Soft skills, she notes, are "cultural constructs" that mean different things to different people.
"What we have is a disparity between what the workplace culture is, which is mostly European-American white male, and the students who are coming in and are the new workers, who are multiethnic and multicultural," Ms. Chisholm says.
The ACHIEVE program helps adult students understand expectations at work. "They can make a choice and say, 'OK, I'll fit into those norms and I'll live with that.' Or they can say, 'No, that's not for me,' and make another choice."
Others hope to instill soft skills in young people before they land their first jobs. Students in the Kent, Wash., school district, for example, receive "employability and life skills" grades in every class on such virtues as cooperation and commitment to quality.
Now in its second year, the assessment stemmed from a 1996 survey of area businesses that asked how well prepared Kent graduates were for the workplace.
"The answer was 'not very well,' " says Sandra Schwartz, director of career technical education in the school district. "Usually, the one thing that got them fired was not that they didn't have the math skills, but that they didn't show up on time or were not working well with others."
The challenge of teaching soft skills is compounded by the changing mores of the workplace.
In some job-training programs, for example, participants are expected to show up in suits and ties.
"Then they move into the workplace, often into very good jobs that they're happy to have, and no one has worn a tie in five years," says Tony Proscio, an independent researcher who has studied the issue.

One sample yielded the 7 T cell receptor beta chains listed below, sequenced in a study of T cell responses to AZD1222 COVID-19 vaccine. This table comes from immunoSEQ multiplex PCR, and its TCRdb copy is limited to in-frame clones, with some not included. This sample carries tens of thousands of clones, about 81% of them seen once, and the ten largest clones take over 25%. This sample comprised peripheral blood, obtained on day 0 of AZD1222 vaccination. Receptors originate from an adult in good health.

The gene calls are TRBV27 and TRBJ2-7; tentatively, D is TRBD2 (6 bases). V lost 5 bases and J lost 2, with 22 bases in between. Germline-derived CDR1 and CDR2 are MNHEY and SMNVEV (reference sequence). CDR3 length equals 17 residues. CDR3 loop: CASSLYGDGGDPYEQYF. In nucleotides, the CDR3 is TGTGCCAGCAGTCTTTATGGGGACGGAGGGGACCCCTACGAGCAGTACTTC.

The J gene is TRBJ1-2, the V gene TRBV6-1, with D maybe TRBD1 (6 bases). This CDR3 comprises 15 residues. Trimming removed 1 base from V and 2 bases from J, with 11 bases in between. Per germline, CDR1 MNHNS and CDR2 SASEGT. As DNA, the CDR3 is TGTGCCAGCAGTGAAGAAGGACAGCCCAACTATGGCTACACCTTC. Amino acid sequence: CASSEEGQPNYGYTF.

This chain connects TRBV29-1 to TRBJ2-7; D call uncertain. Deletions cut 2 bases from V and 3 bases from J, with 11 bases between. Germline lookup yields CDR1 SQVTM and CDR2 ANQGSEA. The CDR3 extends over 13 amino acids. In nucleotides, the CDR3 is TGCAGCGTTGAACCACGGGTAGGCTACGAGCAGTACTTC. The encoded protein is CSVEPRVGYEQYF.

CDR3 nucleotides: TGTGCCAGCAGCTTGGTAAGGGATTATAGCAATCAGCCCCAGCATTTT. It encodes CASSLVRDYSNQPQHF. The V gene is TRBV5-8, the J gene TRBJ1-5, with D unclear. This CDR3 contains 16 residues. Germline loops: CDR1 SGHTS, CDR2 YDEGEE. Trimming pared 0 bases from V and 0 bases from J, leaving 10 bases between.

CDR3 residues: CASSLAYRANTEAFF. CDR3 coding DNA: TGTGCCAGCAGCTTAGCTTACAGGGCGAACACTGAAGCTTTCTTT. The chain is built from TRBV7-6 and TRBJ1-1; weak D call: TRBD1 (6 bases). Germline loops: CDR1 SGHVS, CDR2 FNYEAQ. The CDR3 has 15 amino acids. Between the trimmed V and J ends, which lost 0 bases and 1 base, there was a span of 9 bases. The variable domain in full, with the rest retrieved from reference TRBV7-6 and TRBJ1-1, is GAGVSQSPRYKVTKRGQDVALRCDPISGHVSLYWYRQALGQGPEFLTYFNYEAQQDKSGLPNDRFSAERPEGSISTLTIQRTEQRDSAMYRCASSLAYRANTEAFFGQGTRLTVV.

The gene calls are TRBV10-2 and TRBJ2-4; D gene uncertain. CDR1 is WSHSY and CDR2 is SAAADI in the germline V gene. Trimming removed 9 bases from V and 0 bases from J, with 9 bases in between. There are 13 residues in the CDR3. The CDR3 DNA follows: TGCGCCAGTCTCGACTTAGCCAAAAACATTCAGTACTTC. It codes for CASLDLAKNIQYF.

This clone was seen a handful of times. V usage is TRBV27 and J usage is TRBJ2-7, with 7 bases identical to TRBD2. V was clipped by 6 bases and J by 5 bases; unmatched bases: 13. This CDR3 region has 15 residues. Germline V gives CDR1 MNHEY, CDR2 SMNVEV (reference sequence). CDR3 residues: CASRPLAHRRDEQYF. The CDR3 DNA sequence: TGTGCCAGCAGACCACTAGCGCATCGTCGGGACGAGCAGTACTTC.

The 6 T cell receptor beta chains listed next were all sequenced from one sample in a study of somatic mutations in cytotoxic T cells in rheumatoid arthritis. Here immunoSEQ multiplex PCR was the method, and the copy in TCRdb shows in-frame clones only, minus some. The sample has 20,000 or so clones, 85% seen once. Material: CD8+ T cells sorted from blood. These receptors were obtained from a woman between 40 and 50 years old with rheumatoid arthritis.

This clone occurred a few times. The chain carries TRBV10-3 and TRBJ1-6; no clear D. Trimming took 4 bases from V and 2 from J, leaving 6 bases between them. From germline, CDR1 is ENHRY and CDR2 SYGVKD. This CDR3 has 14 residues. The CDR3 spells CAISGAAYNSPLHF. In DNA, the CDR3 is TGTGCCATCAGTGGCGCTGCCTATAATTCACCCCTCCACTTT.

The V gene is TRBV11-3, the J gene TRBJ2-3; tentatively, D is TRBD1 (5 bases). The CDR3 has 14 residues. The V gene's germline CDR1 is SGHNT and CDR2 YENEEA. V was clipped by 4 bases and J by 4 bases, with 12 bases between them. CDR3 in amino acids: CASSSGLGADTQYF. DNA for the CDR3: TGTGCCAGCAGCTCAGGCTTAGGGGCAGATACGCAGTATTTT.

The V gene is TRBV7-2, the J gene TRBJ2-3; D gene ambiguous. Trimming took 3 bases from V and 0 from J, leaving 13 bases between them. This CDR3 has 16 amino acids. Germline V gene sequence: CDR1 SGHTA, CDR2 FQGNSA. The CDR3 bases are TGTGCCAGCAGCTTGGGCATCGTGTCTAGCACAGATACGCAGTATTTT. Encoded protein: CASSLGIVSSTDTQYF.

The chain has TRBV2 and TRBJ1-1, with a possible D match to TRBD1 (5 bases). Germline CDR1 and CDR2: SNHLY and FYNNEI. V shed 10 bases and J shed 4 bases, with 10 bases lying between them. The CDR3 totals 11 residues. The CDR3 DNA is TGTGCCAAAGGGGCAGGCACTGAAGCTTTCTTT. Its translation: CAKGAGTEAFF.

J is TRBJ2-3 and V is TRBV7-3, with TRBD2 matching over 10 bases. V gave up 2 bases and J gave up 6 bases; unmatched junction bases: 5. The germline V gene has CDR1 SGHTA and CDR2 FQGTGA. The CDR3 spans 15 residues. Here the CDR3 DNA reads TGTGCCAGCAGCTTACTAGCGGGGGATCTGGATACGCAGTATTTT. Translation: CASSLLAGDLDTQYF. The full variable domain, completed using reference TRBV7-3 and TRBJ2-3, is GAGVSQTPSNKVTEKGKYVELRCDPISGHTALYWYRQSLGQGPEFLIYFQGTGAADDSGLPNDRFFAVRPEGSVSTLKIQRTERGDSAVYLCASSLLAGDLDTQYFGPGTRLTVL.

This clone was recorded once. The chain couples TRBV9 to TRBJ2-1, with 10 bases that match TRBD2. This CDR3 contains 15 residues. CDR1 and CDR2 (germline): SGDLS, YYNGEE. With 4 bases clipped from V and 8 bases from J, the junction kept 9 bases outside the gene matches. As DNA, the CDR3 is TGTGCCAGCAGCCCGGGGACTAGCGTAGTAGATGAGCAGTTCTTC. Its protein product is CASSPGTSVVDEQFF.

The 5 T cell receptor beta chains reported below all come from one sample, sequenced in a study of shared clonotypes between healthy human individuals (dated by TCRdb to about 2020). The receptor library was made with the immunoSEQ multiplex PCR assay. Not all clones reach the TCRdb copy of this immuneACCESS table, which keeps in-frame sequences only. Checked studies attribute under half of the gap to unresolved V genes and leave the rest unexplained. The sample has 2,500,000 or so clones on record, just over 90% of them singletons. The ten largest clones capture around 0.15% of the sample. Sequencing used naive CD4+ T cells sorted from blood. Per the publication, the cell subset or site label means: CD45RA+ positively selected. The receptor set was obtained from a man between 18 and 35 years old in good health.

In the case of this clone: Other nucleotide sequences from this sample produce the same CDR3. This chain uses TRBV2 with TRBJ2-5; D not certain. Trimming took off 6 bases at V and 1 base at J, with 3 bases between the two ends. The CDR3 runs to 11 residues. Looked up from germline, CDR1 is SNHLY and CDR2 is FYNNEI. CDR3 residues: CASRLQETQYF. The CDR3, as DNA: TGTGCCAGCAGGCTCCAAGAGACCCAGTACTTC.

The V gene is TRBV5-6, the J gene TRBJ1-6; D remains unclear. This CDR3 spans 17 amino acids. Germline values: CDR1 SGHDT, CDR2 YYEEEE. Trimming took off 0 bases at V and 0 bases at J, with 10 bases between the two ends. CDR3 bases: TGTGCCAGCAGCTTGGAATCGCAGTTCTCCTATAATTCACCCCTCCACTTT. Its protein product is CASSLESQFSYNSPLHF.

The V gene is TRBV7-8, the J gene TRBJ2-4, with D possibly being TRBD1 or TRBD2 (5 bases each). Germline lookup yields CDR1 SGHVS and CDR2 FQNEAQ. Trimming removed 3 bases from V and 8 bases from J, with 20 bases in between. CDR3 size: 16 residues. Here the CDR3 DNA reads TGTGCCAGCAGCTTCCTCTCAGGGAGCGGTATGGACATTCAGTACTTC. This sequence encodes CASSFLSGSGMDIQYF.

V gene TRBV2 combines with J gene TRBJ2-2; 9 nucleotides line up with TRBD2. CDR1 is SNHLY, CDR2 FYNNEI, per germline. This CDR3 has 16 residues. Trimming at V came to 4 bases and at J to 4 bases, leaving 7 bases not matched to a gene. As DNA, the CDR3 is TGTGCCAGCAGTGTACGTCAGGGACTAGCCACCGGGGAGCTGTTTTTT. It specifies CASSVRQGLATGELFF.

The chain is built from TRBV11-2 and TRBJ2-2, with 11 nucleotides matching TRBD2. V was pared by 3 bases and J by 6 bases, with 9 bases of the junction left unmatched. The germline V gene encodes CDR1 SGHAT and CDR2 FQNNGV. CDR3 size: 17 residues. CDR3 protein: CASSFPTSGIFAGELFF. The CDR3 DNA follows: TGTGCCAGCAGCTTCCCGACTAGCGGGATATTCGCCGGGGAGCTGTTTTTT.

People today are not necessarily worse at soft skills than they used to be, despite a "looseness of the 1960s and 1990s generations that conspire to make all of us a little more slovenly," he says.
It's just that those who lack such soft skills can no longer be ignored, says Mr. Proscio, who wrote the recent report, "Hard Work on Soft Skills: Creating a 'Culture of Work' in Workforce Development," for Public/Private Ventures, a Philadelphia-based think tank that focuses on youth issues.
"In the late 1990s, employers weren't able to pass them over anymore, because there simply wasn't anyone left," he says. "It became a national crisis." With the economy poised to recover, the "problem will come back," Proscio says.
Still, greater job competition should make having such skills even more important for job applicants.
Will job-seekers get the message, some observers ask, or has the laxness gone too deep?
April, a 20-something resident of Alexandria, Va., has been on welfare for the past two years. Hoping to land a clerical or receptionist job, she is brushing up her employability skills at the Alexandria Job Link employment program.
In a classroom covered with positive-message posters - including one that reminds students of the need for clean hair and conservative nails - April says she is gaining the confidence needed "to go out and find something."
April's résumé touts her soft-skills qualifications, including "pleasant telephone manners" and "good customer-service skills."
But she is candid about what she is not good at: getting going in the morning.
"What I don't like is getting here at 9 a.m.," she says. "If I look for a job, it will have to start after 9."